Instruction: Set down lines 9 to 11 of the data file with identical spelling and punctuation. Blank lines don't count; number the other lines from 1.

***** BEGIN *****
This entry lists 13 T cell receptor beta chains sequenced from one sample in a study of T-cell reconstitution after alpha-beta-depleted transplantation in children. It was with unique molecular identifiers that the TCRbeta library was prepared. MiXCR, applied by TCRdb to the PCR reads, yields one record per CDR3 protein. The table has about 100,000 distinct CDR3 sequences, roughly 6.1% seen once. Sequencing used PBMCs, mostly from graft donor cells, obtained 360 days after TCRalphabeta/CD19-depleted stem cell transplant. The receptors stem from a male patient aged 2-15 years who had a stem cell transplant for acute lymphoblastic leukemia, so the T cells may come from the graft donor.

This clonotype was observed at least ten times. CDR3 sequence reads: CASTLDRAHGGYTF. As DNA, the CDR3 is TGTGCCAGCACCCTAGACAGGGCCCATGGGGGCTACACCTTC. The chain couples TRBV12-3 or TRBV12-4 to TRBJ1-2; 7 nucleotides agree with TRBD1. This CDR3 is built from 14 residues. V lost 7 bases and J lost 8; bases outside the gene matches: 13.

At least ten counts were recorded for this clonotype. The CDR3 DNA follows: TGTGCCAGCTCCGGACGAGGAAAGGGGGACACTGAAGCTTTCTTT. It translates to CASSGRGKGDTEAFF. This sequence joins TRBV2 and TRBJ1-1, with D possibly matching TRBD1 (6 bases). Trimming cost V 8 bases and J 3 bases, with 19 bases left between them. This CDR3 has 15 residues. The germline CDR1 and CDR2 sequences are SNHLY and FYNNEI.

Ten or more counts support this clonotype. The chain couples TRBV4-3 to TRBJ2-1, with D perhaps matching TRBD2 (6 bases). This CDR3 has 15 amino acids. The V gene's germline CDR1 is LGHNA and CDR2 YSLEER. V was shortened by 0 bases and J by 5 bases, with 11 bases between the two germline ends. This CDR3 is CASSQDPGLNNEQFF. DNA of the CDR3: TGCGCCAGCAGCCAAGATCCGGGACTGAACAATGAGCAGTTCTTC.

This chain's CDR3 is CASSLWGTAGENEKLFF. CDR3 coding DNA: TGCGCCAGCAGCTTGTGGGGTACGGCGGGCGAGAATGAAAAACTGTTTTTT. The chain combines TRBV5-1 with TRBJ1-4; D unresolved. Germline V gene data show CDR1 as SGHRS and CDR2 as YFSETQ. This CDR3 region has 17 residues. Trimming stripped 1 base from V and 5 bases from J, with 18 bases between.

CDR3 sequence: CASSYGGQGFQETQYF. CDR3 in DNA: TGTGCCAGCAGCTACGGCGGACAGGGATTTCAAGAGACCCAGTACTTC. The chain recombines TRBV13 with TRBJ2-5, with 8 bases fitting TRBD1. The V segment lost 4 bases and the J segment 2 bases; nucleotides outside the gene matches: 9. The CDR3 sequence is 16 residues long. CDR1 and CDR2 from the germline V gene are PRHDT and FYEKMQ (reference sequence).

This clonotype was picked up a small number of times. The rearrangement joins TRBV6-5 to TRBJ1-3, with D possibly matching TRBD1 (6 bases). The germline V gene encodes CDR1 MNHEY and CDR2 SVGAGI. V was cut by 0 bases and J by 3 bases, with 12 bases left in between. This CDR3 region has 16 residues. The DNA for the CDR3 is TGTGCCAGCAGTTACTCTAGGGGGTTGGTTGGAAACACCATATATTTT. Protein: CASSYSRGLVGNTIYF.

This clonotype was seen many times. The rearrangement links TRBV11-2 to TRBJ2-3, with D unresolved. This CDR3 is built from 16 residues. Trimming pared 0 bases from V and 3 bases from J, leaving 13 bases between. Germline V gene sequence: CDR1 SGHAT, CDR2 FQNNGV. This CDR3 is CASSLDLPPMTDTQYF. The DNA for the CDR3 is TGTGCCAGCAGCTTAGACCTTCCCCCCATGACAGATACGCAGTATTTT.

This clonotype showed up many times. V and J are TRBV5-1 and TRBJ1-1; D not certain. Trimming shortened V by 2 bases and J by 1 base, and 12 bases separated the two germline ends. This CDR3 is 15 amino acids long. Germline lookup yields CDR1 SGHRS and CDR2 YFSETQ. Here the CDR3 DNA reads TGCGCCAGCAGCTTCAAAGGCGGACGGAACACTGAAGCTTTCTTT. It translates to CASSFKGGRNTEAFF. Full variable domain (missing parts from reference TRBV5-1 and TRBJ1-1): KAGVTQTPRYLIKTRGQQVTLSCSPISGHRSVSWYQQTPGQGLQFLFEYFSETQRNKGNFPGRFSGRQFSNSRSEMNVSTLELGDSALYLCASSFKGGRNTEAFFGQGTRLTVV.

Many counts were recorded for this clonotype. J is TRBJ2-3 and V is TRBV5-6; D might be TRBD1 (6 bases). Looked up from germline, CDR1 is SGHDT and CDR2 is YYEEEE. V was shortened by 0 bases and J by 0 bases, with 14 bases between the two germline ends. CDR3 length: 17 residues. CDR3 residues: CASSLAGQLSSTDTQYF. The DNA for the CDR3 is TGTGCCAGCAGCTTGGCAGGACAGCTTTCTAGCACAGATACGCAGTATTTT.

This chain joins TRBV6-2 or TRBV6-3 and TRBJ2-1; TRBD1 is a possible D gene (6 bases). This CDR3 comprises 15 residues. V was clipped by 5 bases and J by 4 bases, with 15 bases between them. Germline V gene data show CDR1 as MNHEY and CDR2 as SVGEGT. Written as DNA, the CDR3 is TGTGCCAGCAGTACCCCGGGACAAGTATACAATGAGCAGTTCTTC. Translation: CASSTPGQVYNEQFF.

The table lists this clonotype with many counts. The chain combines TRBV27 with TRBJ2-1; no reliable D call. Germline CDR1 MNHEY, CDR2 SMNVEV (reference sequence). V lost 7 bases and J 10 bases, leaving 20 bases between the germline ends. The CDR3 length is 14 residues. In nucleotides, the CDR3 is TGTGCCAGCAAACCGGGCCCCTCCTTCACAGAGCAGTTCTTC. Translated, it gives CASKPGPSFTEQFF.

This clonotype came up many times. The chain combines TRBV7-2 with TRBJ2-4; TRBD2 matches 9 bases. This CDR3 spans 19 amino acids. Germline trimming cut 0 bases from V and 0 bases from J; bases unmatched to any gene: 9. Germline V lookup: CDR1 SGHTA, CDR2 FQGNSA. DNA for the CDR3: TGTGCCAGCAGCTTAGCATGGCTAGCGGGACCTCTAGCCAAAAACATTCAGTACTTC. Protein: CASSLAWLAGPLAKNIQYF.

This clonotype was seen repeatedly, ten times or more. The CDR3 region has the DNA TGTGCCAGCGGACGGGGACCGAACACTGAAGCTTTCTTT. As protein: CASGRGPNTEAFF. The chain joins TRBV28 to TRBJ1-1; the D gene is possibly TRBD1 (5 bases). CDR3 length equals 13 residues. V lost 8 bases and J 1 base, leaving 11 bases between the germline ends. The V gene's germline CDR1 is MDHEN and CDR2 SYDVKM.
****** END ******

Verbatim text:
This clonotype showed up many times. V and J are TRBV5-1 and TRBJ1-1; D not certain. Trimming shortened V by 2 bases and J by 1 base, and 12 bases separated the two germline ends. This CDR3 is 15 amino acids long. Germline lookup yields CDR1 SGHRS and CDR2 YFSETQ. Here the CDR3 DNA reads TGCGCCAGCAGCTTCAAAGGCGGACGGAACACTGAAGCTTTCTTT. It translates to CASSFKGGRNTEAFF. Full variable domain (missing parts from reference TRBV5-1 and TRBJ1-1): KAGVTQTPRYLIKTRGQQVTLSCSPISGHRSVSWYQQTPGQGLQFLFEYFSETQRNKGNFPGRFSGRQFSNSRSEMNVSTLELGDSALYLCASSFKGGRNTEAFFGQGTRLTVV.

Many counts were recorded for this clonotype. J is TRBJ2-3 and V is TRBV5-6; D might be TRBD1 (6 bases). Looked up from germline, CDR1 is SGHDT and CDR2 is YYEEEE. V was shortened by 0 bases and J by 0 bases, with 14 bases between the two germline ends. CDR3 length: 17 residues. CDR3 residues: CASSLAGQLSSTDTQYF. The DNA for the CDR3 is TGTGCCAGCAGCTTGGCAGGACAGCTTTCTAGCACAGATACGCAGTATTTT.

This chain joins TRBV6-2 or TRBV6-3 and TRBJ2-1; TRBD1 is a possible D gene (6 bases). This CDR3 comprises 15 residues. V was clipped by 5 bases and J by 4 bases, with 15 bases between them. Germline V gene data show CDR1 as MNHEY and CDR2 as SVGEGT. Written as DNA, the CDR3 is TGTGCCAGCAGTACCCCGGGACAAGTATACAATGAGCAGTTCTTC. Translation: CASSTPGQVYNEQFF.